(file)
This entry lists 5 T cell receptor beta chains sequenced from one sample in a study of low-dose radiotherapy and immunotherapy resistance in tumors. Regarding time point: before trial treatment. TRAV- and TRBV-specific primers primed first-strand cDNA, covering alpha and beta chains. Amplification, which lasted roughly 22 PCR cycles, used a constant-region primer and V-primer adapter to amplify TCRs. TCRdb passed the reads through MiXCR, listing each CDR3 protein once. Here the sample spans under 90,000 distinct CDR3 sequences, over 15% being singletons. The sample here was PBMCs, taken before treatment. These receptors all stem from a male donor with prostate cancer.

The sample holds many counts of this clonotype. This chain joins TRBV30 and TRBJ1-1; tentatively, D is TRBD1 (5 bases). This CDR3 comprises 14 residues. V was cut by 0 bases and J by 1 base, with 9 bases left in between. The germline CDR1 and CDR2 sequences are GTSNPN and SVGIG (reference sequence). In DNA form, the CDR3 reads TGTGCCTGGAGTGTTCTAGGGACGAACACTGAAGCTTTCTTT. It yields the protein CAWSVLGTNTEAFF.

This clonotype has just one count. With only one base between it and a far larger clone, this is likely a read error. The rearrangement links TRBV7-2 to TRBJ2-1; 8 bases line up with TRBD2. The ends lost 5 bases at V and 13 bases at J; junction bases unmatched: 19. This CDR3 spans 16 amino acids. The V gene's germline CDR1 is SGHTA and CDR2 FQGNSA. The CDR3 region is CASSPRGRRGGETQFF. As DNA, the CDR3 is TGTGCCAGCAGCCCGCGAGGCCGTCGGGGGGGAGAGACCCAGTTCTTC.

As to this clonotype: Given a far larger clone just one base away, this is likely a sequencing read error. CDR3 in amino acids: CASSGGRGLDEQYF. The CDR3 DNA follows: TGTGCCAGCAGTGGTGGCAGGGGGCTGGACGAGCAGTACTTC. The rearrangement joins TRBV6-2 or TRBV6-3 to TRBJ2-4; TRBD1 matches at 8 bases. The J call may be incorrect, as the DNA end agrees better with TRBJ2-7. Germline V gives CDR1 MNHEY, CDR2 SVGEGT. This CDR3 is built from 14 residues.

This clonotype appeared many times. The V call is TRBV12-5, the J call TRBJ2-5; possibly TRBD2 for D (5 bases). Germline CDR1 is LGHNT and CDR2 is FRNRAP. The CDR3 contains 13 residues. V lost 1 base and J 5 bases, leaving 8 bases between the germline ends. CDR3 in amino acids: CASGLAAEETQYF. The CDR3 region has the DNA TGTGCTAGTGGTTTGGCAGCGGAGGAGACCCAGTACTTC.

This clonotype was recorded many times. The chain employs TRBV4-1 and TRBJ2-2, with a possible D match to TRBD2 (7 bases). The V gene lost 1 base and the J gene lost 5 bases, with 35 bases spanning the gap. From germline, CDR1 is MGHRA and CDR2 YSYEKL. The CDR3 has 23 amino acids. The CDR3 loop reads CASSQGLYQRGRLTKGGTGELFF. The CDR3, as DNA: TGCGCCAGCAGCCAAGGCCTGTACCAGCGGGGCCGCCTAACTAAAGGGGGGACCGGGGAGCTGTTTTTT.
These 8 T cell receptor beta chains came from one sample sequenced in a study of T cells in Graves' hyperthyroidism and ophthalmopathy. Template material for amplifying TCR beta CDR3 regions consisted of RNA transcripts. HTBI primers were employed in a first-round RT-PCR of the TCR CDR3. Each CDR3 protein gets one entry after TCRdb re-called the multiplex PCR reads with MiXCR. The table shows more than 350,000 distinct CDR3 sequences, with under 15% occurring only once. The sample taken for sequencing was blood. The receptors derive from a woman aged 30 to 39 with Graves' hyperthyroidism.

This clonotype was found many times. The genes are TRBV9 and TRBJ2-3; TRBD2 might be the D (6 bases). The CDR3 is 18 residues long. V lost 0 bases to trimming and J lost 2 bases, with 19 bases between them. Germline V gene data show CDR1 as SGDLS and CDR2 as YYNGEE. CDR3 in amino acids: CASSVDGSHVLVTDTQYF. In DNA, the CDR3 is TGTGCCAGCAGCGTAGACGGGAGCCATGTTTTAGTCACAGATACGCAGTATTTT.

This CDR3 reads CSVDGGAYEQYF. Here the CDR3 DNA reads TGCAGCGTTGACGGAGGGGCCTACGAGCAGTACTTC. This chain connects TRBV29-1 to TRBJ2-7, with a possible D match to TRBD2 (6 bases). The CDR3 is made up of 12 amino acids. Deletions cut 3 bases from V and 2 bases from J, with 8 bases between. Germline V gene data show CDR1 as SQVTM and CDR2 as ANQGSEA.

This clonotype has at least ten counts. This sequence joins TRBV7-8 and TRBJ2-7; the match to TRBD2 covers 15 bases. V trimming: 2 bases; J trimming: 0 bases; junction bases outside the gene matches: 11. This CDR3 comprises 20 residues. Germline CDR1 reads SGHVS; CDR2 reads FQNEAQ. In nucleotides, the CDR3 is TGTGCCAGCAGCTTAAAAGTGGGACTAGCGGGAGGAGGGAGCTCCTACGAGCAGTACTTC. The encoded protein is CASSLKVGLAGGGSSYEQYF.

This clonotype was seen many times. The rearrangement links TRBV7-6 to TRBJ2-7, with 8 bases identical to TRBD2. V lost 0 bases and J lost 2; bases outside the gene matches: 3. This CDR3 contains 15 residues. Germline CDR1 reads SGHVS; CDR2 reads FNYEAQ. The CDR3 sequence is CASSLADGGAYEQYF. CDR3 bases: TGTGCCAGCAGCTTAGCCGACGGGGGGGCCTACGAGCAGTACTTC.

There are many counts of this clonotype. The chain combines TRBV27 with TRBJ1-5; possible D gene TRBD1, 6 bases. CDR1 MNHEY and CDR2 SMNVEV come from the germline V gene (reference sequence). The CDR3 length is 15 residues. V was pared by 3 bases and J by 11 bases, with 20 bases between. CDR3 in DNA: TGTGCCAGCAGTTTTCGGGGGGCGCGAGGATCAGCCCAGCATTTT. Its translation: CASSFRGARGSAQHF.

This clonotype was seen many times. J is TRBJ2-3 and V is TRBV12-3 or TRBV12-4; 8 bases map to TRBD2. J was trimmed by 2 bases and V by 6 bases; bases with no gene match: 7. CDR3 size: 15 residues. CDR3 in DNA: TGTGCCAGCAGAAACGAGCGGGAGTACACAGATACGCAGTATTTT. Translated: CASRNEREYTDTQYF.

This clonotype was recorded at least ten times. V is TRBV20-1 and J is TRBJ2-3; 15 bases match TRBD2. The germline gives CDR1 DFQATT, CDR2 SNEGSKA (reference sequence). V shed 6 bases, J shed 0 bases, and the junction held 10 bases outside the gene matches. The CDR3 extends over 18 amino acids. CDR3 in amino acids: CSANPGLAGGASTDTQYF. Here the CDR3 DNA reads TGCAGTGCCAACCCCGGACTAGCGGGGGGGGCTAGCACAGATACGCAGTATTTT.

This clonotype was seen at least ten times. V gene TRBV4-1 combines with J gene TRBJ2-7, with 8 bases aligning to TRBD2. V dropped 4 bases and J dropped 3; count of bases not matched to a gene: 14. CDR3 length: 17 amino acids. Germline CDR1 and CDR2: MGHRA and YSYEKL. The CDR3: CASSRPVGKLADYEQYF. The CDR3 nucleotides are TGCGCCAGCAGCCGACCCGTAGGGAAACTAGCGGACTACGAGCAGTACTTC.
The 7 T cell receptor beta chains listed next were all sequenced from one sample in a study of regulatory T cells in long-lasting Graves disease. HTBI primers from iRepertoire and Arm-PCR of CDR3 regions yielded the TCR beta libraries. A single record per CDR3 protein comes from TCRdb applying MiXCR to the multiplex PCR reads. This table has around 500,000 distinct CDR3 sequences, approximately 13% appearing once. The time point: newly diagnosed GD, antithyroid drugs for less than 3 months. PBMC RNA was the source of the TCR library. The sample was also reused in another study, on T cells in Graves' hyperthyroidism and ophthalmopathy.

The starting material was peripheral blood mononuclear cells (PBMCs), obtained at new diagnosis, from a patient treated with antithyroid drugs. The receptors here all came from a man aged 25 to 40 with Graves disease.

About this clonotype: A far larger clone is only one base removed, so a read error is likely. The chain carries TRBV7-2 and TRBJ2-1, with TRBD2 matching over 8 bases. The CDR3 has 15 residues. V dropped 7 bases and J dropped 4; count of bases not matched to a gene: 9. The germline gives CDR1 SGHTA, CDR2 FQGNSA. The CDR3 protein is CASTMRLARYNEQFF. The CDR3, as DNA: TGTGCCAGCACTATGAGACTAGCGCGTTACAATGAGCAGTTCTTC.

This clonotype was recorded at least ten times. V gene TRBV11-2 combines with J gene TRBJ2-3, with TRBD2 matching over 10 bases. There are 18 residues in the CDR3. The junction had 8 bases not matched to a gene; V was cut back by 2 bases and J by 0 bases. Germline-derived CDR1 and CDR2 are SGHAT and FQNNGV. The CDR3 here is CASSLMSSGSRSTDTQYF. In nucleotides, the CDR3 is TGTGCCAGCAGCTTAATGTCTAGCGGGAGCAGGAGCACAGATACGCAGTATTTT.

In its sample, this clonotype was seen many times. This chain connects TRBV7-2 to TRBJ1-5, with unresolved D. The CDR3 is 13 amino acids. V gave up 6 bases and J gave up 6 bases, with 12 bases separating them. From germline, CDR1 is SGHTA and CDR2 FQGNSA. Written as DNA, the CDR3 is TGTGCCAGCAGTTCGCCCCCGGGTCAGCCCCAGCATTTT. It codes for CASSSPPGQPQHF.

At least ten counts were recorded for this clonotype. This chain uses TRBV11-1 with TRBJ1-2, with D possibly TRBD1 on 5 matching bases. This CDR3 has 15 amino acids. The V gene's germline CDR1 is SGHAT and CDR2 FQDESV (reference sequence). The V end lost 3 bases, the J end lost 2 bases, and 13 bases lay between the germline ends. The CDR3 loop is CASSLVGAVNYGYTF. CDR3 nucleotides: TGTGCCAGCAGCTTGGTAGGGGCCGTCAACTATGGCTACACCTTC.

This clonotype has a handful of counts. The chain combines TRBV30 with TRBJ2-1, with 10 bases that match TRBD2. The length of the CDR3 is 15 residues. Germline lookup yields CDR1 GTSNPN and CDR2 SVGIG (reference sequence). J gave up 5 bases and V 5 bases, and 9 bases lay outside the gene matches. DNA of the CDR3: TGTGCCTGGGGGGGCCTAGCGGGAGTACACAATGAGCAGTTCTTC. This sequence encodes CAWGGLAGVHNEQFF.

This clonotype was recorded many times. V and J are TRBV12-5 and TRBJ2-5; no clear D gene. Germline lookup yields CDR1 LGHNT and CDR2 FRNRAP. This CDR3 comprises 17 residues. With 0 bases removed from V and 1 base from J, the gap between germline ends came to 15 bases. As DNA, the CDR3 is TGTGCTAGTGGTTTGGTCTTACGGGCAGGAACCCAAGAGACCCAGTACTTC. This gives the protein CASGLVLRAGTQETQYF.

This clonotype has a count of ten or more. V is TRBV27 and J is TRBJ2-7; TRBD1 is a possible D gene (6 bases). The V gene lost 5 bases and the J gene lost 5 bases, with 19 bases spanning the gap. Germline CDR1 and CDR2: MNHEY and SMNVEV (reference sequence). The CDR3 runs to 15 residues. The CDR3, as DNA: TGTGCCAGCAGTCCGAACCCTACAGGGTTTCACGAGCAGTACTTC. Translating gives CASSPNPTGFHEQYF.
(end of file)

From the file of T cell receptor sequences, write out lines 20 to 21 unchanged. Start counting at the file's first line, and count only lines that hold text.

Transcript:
In its sample, this clonotype was seen many times. This chain connects TRBV7-2 to TRBJ1-5, with unresolved D. The CDR3 is 13 amino acids. V gave up 6 bases and J gave up 6 bases, with 12 bases separating them. From germline, CDR1 is SGHTA and CDR2 FQGNSA. Written as DNA, the CDR3 is TGTGCCAGCAGTTCGCCCCCGGGTCAGCCCCAGCATTTT. It codes for CASSSPPGQPQHF.

At least ten counts were recorded for this clonotype. This chain uses TRBV11-1 with TRBJ1-2, with D possibly TRBD1 on 5 matching bases. This CDR3 has 15 amino acids. The V gene's germline CDR1 is SGHAT and CDR2 FQDESV (reference sequence). The V end lost 3 bases, the J end lost 2 bases, and 13 bases lay between the germline ends. The CDR3 loop is CASSLVGAVNYGYTF. CDR3 nucleotides: TGTGCCAGCAGCTTGGTAGGGGCCGTCAACTATGGCTACACCTTC.